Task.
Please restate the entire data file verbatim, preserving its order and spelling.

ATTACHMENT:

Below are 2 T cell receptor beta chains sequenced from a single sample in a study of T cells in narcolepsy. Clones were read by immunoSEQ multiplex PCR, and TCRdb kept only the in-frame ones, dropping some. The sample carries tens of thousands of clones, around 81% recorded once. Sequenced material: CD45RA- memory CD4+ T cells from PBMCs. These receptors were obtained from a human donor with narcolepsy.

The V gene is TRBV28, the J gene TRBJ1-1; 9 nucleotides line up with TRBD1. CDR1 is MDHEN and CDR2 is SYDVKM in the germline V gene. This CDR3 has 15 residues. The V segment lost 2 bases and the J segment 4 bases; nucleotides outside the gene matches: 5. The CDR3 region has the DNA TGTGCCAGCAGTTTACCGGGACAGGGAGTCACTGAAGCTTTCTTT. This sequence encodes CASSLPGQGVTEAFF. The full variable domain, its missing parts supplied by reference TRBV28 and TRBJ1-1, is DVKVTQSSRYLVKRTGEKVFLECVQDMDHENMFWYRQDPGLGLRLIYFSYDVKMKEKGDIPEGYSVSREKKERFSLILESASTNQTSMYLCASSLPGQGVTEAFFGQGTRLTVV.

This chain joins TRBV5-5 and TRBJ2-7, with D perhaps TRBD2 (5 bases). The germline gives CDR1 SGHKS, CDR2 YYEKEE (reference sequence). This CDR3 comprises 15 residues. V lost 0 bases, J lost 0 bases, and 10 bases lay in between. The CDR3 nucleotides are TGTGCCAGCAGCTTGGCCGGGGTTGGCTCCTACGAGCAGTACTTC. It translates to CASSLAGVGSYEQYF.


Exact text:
Below are 2 T cell receptor beta chains sequenced from a single sample in a study of T cells in narcolepsy. Clones were read by immunoSEQ multiplex PCR, and TCRdb kept only the in-frame ones, dropping some. The sample carries tens of thousands of clones, around 81% recorded once. Sequenced material: CD45RA- memory CD4+ T cells from PBMCs. These receptors were obtained from a human donor with narcolepsy.

The V gene is TRBV28, the J gene TRBJ1-1; 9 nucleotides line up with TRBD1. CDR1 is MDHEN and CDR2 is SYDVKM in the germline V gene. This CDR3 has 15 residues. The V segment lost 2 bases and the J segment 4 bases; nucleotides outside the gene matches: 5. The CDR3 region has the DNA TGTGCCAGCAGTTTACCGGGACAGGGAGTCACTGAAGCTTTCTTT. This sequence encodes CASSLPGQGVTEAFF. The full variable domain, its missing parts supplied by reference TRBV28 and TRBJ1-1, is DVKVTQSSRYLVKRTGEKVFLECVQDMDHENMFWYRQDPGLGLRLIYFSYDVKMKEKGDIPEGYSVSREKKERFSLILESASTNQTSMYLCASSLPGQGVTEAFFGQGTRLTVV.

This chain joins TRBV5-5 and TRBJ2-7, with D perhaps TRBD2 (5 bases). The germline gives CDR1 SGHKS, CDR2 YYEKEE (reference sequence). This CDR3 comprises 15 residues. V lost 0 bases, J lost 0 bases, and 10 bases lay in between. The CDR3 nucleotides are TGTGCCAGCAGCTTGGCCGGGGTTGGCTCCTACGAGCAGTACTTC. It translates to CASSLAGVGSYEQYF.